Zero prestige issues
Sriram’s interests in fantasy and speculative fiction, in general, is apparent as 13 years of songwriting has evolved into a universe of Skrat characters and interconnected albums. “Honestly, I feel people connect harder and heavier to a person that is not of this reality. This is why adults cry in theatres when superheroes die on-screen,” he adds.
However, this Chettinad Vidyashram alumnus also admits to writing over 40 songs, some of which have never seen the light of day. Primarily because they are deeply personal tunes like Ghost Town and do not fit the band’s lexicon.
Regardless of what he writes, Sriram always shares his tunes with his father. “Dad is a proper audiophile. Besides his go-to country, jazz and swingpop records, he’s always listening to new music. So, it comes as no surprise that he’s my biggest critic. I remember sharing The Queen, one of our heavier albums with him, and he joked that I should provide a Saridon pill, free with every copy! However, he taught me an important lesson very early on in my career: ‘If you sound like someone else, there’s no point in doing it. Yes, there are only nine notes on a tone scale, but what matters is what you do with it’,” shares the artiste, who is currently working on a graphic novel interpretation of the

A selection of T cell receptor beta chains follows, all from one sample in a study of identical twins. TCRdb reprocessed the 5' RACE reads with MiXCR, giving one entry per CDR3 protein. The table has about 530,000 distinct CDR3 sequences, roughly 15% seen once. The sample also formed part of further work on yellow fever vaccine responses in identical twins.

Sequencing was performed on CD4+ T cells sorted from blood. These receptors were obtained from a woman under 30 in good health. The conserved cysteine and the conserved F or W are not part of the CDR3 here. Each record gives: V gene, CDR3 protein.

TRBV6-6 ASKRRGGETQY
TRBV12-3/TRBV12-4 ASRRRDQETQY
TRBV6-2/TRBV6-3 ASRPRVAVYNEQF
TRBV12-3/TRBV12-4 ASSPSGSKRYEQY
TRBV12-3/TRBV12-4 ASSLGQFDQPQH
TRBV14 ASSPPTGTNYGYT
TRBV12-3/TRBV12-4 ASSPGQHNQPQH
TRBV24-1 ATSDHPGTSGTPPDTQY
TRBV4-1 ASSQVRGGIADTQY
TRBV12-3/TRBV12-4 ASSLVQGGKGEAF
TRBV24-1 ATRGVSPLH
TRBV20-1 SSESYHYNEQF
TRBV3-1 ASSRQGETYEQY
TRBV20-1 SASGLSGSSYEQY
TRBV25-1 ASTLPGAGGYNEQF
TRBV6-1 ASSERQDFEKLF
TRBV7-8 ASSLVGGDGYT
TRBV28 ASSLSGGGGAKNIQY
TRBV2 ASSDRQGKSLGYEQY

Skrat tune, Gunslinger.
Bonding over BHP
Motorcycles are a massive obsession for both father and son. Photographs of his father’s 1969 Triumph Bonneville 650 and cafe racer toy collectables are easy to spot in the shed. The apple, as they say, doesn’t fall far from the tree. Back in 2014, Sriram and his crew embarked on a 3,600 km road trip, spanning seven cities.